Solving the “dropout crisis” is critical for state, Vice Provost Rumberger says
Dropping out of high school is a “severe” problem that costs California an estimated $19.5 billion every year, said Russ Rumberger, vice provost for education partnerships, in an April 19 appearance at UCOP, part of the President’s Speaker Series.
“Each student is a story, so it’s hard to generalize,” he said, admitting that identifying the true causes of dropping out is a complex exercise.
But understanding what contributes to a student’s growing disillusionment, recognizing early predictors in at-risk students, and identifying attitudes and behaviors that lead to dropping out are critical to addressing the problem.
Rumberger’s talk centered around his book, Dropping Out: Why Students Drop Out of High School and What Can Be Done About It, published last year by Harvard University Press and described as a “masterpiece” by Washington Post education columnist Jay Mathews.
“I wrote my first paper on this topic 30 years ago,” Rumberger said. “I was worried about this group at the bottom of the educational distribution, which suffers greatly in any society — the group that is poorly educated.”
Rumberger is a professor in the Gevirtz Graduate School of Education at UC Santa Barbara. He is founding director of the California Dropout Research Project (CDRP), which developed a policy agenda to improve the state’s high school graduation rate. Since the CDRP’s inception in 2006, three pieces of legislation based on its recommendations have been signed into law to address what Rumberger calls “the dropout crisis.”
California’s dropout rate of roughly 25 percent has dire consequences for the state both economically and socially, Rumberger said. He estimated the cost in dollars based on these metrics:
- Dropouts are more likely to be poor, with lower wages, higher unemployment and reduced tax contributions.
- Dropouts commit more crimes and have reduced political participation and intergenerational mobility.
- Dropouts have poorer health and a lower life expectancy by nine years than those who graduate from high school.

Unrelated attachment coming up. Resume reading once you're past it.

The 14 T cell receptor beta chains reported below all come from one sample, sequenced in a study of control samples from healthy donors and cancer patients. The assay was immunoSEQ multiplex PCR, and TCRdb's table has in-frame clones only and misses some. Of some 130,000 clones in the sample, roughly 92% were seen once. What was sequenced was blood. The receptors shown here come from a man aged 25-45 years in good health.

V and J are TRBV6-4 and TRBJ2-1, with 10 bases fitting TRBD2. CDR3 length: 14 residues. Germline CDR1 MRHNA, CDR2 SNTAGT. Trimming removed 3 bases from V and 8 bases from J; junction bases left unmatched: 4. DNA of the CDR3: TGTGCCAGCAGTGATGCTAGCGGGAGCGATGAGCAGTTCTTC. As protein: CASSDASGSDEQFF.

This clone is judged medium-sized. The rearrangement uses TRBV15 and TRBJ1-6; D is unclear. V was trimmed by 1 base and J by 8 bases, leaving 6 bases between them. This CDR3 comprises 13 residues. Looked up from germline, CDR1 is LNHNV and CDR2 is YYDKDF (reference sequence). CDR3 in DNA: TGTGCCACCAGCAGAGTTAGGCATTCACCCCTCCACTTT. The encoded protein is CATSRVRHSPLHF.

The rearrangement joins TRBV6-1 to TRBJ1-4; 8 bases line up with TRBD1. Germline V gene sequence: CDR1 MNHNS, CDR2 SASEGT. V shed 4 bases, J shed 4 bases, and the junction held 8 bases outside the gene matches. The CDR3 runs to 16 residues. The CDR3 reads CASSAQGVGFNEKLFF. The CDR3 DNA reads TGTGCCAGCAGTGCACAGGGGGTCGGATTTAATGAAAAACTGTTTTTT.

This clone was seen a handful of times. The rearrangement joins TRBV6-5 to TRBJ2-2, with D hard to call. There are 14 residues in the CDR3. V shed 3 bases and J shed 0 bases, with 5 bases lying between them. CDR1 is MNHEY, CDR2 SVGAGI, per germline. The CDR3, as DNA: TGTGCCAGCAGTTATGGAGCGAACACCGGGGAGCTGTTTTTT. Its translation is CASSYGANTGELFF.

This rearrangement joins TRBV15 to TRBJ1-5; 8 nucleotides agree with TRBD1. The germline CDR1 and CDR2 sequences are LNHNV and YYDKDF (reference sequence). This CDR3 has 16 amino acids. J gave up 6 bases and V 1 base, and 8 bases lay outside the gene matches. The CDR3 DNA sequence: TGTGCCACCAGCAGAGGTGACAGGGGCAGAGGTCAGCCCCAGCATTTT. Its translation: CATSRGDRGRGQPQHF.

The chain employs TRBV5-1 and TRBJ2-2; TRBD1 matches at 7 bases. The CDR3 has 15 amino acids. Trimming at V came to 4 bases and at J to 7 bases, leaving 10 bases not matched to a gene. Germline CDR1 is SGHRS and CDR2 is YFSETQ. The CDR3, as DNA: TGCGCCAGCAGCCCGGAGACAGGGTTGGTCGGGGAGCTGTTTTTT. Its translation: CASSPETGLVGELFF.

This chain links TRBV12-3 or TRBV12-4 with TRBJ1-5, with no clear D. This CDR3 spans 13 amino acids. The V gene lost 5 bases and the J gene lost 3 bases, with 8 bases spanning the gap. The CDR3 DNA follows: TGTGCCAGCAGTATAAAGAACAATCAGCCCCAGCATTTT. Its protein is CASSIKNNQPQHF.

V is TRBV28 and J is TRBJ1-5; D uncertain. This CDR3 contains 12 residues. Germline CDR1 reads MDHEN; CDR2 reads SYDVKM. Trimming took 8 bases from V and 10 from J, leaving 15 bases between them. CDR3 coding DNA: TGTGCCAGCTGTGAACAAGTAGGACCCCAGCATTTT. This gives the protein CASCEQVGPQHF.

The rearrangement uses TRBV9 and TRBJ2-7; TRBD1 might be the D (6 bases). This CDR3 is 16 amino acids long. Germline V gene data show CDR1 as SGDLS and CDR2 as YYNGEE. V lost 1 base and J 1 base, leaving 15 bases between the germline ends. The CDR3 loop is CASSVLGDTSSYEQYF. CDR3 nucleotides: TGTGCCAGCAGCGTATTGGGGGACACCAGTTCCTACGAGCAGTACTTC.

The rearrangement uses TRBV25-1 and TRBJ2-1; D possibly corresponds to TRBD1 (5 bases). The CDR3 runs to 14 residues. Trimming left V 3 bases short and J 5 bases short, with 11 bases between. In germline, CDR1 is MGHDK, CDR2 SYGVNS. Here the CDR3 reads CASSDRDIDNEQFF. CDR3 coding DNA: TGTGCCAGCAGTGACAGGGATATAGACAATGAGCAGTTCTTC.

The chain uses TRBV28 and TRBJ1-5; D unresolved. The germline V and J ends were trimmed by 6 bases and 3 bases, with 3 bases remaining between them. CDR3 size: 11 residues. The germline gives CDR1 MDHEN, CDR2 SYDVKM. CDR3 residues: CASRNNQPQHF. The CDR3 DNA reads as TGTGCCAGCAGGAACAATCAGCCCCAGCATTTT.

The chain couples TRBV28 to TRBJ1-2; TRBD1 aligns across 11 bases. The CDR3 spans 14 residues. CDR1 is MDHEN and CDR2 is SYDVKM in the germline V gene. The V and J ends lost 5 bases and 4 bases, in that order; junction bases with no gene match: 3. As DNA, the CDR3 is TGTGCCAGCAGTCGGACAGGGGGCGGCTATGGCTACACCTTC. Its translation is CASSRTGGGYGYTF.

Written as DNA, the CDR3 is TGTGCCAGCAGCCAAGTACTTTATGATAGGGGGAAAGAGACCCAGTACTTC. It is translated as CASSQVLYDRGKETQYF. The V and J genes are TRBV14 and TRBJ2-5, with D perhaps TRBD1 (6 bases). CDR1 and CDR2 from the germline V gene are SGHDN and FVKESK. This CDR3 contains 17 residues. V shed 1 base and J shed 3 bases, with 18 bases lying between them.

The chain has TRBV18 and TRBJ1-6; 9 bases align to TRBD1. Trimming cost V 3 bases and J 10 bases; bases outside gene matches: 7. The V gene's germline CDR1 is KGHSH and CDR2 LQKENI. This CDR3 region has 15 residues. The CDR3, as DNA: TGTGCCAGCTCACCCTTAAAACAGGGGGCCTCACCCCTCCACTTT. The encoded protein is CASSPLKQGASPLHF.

“Every time a kid fails a class, it raises his chances of dropping out,” Rumberger said. Other causes include time missed from school, low educational aspirations, family and mobility issues, and misbehavior; and causes vary widely by families, communities and schools as well as demographics like language, ethnicity and socioeconomic status.
There is no single solution, Rumberger said. Past successful strategies range from programmatic solutions focusing on the student to comprehensive school reform and policy changes. But intervention must start early, using strategies such as smaller class sizes in grades K–3, since the process of dropping out begins well before a student even enters high school.
Rumberger also advocates fresh approaches that essentially redefine what it means to be successful in high school, like establishing personalized learning environments and emphasizing not just reading, writing and arithmetic, but also non-cognitive skills such as motivation and trustworthiness.
“If we redesign high school so that every kid could achieve competence in something — whether it’s math or building a house — we could fundamentally address this problem,” Rumberger said.
UC and other research universities have a critical role in the solution to the dropout crisis by supporting K–12 education, especially for underrepresented students, to enhance the pipeline to bachelor’s degrees and the workforce, Rumberger said. This is the work he does as vice provost for education partnerships at UCOP.
The President’s Speaker Series, “On California,” was initiated by President Mark Yudof last year to showcase the talent and public contributions of UC faculty, alumni and other prominent Californians in the areas of education, policy/politics and research.